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  • Writer's pictureDavid Hayden

Why trying to be the best eventually leads to failure . . . and how to avoid it.


6 Cups of Color - David Hayden Photographer
6 Cups of Color


"Being the best" is a lofty goal for sure but, in the end, self-defeating. The value, of course is that it keeps your eye on prize and gives you something to shoot for.

However, there are many problems with "being the best" as a goal. First, the criteria for success is not well defined. There is simply too much information missing form the goal.

For example:

  • best for whom specifically?

  • best in which genres?

  • best in which markets?

  • best compared to whom or what specifically?

  • how specifically best: in composition? in technical aspects? in postprocessing? in freezing action? in use of lighting?

  • and so on.

Too often lofty goals are not attainable and never sustainable.

Another problem with a goal like this is that it is simply not sustainable. For example, have you ever entered photographs in art shows or contests. Maybe you've earned 1st place or Best of Show. Maybe at the next show, you entered a picture you believed to be far superior and it did not place.


If you were really sensitive about such matters, you might have been ecstatic about your first place win, only to succumb to feelings of failure when your "better" picture failed to place.


Worst case scenario, you might have given the judges far too much credit for their appreciation of your fine art. Maybe you thought them biased or ignorant for their dismissal of your later submission.

So what is the solution?


A goal that is:

  1. worth achieving,

  2. sustainable, and

  3. might actually lead to being "the best" more often?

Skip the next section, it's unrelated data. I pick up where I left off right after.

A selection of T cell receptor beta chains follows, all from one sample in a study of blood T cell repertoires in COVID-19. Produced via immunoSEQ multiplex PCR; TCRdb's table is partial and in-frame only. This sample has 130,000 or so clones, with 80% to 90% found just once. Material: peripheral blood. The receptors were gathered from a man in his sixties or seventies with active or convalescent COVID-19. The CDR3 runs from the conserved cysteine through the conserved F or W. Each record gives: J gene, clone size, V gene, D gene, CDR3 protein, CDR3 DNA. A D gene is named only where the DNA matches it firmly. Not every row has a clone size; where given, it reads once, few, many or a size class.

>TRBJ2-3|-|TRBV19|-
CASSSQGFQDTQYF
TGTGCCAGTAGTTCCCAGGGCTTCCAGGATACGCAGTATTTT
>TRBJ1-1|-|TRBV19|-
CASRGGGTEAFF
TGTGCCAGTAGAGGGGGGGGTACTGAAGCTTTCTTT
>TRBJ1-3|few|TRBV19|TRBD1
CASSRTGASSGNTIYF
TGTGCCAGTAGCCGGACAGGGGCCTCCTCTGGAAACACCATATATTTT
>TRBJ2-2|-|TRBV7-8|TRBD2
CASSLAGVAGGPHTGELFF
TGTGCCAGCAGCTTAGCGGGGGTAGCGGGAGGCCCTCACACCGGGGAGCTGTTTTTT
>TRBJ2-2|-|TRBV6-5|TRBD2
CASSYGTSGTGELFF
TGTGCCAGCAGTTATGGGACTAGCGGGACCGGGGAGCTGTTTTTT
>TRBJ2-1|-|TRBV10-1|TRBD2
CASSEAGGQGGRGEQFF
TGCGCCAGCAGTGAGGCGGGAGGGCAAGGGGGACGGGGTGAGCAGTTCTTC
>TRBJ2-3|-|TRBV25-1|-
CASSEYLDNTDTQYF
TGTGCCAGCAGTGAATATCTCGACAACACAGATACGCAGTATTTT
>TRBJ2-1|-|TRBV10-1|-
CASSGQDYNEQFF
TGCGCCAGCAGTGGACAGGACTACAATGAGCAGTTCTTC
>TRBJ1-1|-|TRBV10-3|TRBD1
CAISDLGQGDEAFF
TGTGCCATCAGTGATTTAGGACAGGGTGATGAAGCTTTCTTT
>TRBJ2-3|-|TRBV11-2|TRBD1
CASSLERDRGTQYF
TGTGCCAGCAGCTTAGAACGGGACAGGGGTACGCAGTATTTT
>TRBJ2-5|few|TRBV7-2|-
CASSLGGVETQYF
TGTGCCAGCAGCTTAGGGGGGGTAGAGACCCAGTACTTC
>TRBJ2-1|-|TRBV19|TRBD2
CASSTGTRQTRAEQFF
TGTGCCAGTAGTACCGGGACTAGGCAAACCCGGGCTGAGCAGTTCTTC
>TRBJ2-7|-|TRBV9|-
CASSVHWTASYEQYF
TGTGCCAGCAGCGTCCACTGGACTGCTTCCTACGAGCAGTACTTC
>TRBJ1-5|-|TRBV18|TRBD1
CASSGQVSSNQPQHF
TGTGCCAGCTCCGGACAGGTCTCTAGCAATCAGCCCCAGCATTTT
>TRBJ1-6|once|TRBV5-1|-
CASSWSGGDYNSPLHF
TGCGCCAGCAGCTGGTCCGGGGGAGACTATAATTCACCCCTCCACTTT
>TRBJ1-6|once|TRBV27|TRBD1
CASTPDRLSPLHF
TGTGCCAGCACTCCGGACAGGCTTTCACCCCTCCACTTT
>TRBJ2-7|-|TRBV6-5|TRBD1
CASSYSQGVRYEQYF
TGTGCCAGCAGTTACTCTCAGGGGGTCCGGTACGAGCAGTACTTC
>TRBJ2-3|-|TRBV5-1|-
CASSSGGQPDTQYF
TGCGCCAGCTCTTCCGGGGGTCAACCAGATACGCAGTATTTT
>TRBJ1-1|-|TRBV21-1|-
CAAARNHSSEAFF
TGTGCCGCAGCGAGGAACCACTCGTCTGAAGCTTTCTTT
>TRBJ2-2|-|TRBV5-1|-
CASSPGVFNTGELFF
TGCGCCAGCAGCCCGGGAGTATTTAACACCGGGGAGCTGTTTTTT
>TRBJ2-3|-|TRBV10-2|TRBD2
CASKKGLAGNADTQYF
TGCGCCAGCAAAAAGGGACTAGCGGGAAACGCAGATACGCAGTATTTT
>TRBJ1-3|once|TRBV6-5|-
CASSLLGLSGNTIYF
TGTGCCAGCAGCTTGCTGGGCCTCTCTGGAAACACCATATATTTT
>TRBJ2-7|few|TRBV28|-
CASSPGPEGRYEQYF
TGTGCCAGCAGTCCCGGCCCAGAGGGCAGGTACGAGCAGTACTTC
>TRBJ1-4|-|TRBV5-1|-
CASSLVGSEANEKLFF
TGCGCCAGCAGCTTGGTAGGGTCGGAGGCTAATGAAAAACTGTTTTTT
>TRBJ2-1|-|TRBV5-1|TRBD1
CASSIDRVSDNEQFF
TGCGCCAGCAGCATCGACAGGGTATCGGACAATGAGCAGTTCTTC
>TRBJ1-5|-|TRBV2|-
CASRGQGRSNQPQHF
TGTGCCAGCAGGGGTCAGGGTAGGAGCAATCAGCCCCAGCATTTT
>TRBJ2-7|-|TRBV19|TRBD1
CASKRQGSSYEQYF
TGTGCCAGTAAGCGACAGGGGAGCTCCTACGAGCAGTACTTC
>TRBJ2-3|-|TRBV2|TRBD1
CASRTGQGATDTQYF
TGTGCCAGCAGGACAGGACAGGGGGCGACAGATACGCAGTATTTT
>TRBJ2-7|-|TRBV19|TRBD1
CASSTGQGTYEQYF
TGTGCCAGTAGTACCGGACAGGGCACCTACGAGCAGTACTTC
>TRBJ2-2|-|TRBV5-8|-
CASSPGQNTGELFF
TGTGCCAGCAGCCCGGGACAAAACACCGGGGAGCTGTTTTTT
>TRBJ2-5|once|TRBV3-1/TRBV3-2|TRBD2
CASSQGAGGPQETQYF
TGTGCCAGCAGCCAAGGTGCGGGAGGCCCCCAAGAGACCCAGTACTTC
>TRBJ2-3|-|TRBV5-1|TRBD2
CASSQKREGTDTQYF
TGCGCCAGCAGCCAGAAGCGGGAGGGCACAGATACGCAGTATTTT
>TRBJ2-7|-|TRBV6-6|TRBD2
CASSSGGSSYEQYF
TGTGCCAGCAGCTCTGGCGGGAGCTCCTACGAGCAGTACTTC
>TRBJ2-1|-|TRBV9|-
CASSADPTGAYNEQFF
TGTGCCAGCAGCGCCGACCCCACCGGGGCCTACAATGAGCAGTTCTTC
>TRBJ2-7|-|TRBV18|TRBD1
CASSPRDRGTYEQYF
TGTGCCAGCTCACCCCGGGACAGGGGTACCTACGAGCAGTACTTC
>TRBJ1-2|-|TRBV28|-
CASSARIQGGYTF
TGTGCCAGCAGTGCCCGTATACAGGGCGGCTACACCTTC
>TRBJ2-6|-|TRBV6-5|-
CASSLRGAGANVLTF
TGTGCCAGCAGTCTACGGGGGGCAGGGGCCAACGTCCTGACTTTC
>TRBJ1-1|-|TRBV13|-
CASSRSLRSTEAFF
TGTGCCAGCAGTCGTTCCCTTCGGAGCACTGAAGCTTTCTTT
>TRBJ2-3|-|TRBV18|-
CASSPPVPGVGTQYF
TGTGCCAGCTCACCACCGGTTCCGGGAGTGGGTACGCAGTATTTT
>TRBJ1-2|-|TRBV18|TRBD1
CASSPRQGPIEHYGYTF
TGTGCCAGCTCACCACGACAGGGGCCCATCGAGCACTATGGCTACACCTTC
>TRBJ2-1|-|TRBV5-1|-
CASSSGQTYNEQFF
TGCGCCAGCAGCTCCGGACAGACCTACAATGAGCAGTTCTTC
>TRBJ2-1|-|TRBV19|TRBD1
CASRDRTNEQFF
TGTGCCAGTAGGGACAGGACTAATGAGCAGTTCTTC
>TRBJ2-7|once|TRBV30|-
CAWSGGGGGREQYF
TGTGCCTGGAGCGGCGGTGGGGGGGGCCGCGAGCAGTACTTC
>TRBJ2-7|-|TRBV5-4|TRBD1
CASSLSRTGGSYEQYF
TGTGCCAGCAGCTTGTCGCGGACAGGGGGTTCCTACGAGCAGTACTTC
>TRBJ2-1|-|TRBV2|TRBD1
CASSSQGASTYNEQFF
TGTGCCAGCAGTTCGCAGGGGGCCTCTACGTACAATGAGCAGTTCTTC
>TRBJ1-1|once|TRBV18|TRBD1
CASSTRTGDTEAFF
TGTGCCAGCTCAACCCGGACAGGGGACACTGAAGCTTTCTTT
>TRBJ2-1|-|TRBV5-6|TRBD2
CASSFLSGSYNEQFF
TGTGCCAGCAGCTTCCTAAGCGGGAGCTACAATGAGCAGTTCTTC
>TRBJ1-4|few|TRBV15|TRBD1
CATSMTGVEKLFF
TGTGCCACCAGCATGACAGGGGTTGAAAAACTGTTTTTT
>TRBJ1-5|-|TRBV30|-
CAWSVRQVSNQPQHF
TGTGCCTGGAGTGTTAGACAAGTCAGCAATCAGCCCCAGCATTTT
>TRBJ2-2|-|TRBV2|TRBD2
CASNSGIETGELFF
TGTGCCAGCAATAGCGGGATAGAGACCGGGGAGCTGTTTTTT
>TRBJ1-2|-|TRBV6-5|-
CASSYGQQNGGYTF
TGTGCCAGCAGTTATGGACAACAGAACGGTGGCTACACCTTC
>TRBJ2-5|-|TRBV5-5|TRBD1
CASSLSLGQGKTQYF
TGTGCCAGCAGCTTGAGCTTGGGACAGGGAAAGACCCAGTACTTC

The goal is to continuously improve.


Measuring this goal is still subjective at its deepest level. But when looking back at pictures taken a month, year or decade ago do you see a pattern of improvement? If so, you have met your goal and by most measures improved. Often this may be reinforced by fellow creatives that comment on their perception of your improvement.


Note: A better picture is no more a measure of improvement than a bad picture is a sign of diminishing talent.

To determine continuous improvement evaluate your current body of work with previous bodies of work. While evaluating current vs. previous work, don't stop at just feeling the new work is better or worse. Make sure you know why you like some images better than others. Then you can set effective goals like:

  • I am going intentionally read and / or plan the use of highlights and shadow before I press the shutter.

  • I am going to pick one element of design and incorporate it into my images for a project. Then pick another element of design for the next project.

  • I am going to study photographs that move me and determine why they are so compelling then do projects to emulate those photographs.

  • I am going to find a worthy mentor to learn from who will motivate me to improve.

  • and so on.

The more you study what you like and dislike about your photographs, the more opportunity you have to improve. Identifying elements in any photograph that please or displease you sharpens your instincts so you can shoot with more intention and rely less on luck.


What about external feedback? Should you have others evaluate your work?

Definitely, there is great value in having others evaluate your work, but always take the feedback with a grain of salt. Without taking it personally, listen carefully to feedback people offer, then, ask yourself if you agree with what they are saying? If so, decide how use it. If not, save it, it might be relevant later.


Feedback from others is ALWAYS based on THEIR preferences and experience at a certain moment. Remember, someone's opinion is not necessarily more relevant than yours. Only you can define your style, your message or aesthetic. Use the external feedback to inform / improve your style, not define it.


You are the artist, embrace it. Continuously improve to become the very best YOU can be.



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